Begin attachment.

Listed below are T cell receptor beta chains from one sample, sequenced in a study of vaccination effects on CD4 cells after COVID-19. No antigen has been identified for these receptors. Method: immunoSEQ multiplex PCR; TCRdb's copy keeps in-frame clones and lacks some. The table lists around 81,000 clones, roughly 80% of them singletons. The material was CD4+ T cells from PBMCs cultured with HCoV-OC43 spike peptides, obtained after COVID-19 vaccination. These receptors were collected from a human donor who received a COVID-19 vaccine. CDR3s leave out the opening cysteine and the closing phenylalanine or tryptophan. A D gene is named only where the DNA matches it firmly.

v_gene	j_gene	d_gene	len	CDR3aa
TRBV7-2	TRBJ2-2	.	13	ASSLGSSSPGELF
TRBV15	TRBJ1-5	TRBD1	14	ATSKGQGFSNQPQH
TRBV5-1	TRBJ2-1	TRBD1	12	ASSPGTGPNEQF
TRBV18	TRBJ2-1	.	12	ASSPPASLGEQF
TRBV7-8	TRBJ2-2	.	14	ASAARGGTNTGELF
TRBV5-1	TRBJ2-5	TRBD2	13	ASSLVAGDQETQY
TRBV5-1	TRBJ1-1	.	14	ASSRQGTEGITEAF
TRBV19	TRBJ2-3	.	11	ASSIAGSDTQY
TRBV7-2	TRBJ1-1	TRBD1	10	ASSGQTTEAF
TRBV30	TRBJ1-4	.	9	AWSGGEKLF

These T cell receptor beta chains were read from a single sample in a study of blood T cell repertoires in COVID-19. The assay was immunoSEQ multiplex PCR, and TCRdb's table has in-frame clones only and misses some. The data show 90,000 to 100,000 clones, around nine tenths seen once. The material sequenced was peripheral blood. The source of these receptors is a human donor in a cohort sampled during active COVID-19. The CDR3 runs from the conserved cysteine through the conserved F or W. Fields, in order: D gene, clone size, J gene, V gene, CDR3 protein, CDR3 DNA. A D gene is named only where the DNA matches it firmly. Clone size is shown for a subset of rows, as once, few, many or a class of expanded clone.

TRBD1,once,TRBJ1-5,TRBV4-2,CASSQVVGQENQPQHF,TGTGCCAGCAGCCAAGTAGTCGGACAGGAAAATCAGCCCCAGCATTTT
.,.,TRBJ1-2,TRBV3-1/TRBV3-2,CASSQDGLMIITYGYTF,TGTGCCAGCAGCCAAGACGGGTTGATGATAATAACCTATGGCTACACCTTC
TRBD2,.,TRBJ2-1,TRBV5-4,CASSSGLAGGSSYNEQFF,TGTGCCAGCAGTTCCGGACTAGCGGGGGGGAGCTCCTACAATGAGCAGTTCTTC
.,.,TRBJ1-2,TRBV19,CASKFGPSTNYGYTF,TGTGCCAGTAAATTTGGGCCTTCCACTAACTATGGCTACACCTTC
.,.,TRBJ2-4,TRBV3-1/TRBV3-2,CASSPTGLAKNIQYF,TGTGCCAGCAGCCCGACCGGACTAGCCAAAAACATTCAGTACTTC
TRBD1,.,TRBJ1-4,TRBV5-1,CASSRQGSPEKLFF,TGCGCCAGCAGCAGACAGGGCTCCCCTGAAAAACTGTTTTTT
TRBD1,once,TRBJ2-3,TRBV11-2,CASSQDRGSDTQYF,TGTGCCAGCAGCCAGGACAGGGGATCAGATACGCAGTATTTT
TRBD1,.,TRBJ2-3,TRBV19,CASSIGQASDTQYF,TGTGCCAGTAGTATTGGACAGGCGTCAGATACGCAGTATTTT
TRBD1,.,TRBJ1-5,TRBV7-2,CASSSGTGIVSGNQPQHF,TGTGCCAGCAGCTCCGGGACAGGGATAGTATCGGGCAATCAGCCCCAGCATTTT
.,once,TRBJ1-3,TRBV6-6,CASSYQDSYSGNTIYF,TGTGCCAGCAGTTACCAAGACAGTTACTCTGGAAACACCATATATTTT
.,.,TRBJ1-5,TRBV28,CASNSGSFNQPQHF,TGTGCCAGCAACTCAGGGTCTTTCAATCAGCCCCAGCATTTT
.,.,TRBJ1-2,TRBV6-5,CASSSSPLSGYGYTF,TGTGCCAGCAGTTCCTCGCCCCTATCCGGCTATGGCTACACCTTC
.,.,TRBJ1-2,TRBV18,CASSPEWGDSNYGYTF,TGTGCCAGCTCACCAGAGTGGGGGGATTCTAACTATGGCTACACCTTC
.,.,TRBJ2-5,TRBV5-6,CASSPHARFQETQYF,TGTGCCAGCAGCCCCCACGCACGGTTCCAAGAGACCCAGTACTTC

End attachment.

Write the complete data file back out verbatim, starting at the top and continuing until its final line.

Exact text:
Listed below are T cell receptor beta chains from one sample, sequenced in a study of vaccination effects on CD4 cells after COVID-19. No antigen has been identified for these receptors. Method: immunoSEQ multiplex PCR; TCRdb's copy keeps in-frame clones and lacks some. The table lists around 81,000 clones, roughly 80% of them singletons. The material was CD4+ T cells from PBMCs cultured with HCoV-OC43 spike peptides, obtained after COVID-19 vaccination. These receptors were collected from a human donor who received a COVID-19 vaccine. CDR3s leave out the opening cysteine and the closing phenylalanine or tryptophan. A D gene is named only where the DNA matches it firmly.

v_gene	j_gene	d_gene	len	CDR3aa
TRBV7-2	TRBJ2-2	.	13	ASSLGSSSPGELF
TRBV15	TRBJ1-5	TRBD1	14	ATSKGQGFSNQPQH
TRBV5-1	TRBJ2-1	TRBD1	12	ASSPGTGPNEQF
TRBV18	TRBJ2-1	.	12	ASSPPASLGEQF
TRBV7-8	TRBJ2-2	.	14	ASAARGGTNTGELF
TRBV5-1	TRBJ2-5	TRBD2	13	ASSLVAGDQETQY
TRBV5-1	TRBJ1-1	.	14	ASSRQGTEGITEAF
TRBV19	TRBJ2-3	.	11	ASSIAGSDTQY
TRBV7-2	TRBJ1-1	TRBD1	10	ASSGQTTEAF
TRBV30	TRBJ1-4	.	9	AWSGGEKLF

These T cell receptor beta chains were read from a single sample in a study of blood T cell repertoires in COVID-19. The assay was immunoSEQ multiplex PCR, and TCRdb's table has in-frame clones only and misses some. The data show 90,000 to 100,000 clones, around nine tenths seen once. The material sequenced was peripheral blood. The source of these receptors is a human donor in a cohort sampled during active COVID-19. The CDR3 runs from the conserved cysteine through the conserved F or W. Fields, in order: D gene, clone size, J gene, V gene, CDR3 protein, CDR3 DNA. A D gene is named only where the DNA matches it firmly. Clone size is shown for a subset of rows, as once, few, many or a class of expanded clone.

TRBD1,once,TRBJ1-5,TRBV4-2,CASSQVVGQENQPQHF,TGTGCCAGCAGCCAAGTAGTCGGACAGGAAAATCAGCCCCAGCATTTT
.,.,TRBJ1-2,TRBV3-1/TRBV3-2,CASSQDGLMIITYGYTF,TGTGCCAGCAGCCAAGACGGGTTGATGATAATAACCTATGGCTACACCTTC
TRBD2,.,TRBJ2-1,TRBV5-4,CASSSGLAGGSSYNEQFF,TGTGCCAGCAGTTCCGGACTAGCGGGGGGGAGCTCCTACAATGAGCAGTTCTTC
.,.,TRBJ1-2,TRBV19,CASKFGPSTNYGYTF,TGTGCCAGTAAATTTGGGCCTTCCACTAACTATGGCTACACCTTC
.,.,TRBJ2-4,TRBV3-1/TRBV3-2,CASSPTGLAKNIQYF,TGTGCCAGCAGCCCGACCGGACTAGCCAAAAACATTCAGTACTTC
TRBD1,.,TRBJ1-4,TRBV5-1,CASSRQGSPEKLFF,TGCGCCAGCAGCAGACAGGGCTCCCCTGAAAAACTGTTTTTT
TRBD1,once,TRBJ2-3,TRBV11-2,CASSQDRGSDTQYF,TGTGCCAGCAGCCAGGACAGGGGATCAGATACGCAGTATTTT
TRBD1,.,TRBJ2-3,TRBV19,CASSIGQASDTQYF,TGTGCCAGTAGTATTGGACAGGCGTCAGATACGCAGTATTTT
TRBD1,.,TRBJ1-5,TRBV7-2,CASSSGTGIVSGNQPQHF,TGTGCCAGCAGCTCCGGGACAGGGATAGTATCGGGCAATCAGCCCCAGCATTTT
.,once,TRBJ1-3,TRBV6-6,CASSYQDSYSGNTIYF,TGTGCCAGCAGTTACCAAGACAGTTACTCTGGAAACACCATATATTTT
.,.,TRBJ1-5,TRBV28,CASNSGSFNQPQHF,TGTGCCAGCAACTCAGGGTCTTTCAATCAGCCCCAGCATTTT
.,.,TRBJ1-2,TRBV6-5,CASSSSPLSGYGYTF,TGTGCCAGCAGTTCCTCGCCCCTATCCGGCTATGGCTACACCTTC
.,.,TRBJ1-2,TRBV18,CASSPEWGDSNYGYTF,TGTGCCAGCTCACCAGAGTGGGGGGATTCTAACTATGGCTACACCTTC
.,.,TRBJ2-5,TRBV5-6,CASSPHARFQETQYF,TGTGCCAGCAGCCCCCACGCACGGTTCCAAGAGACCCAGTACTTC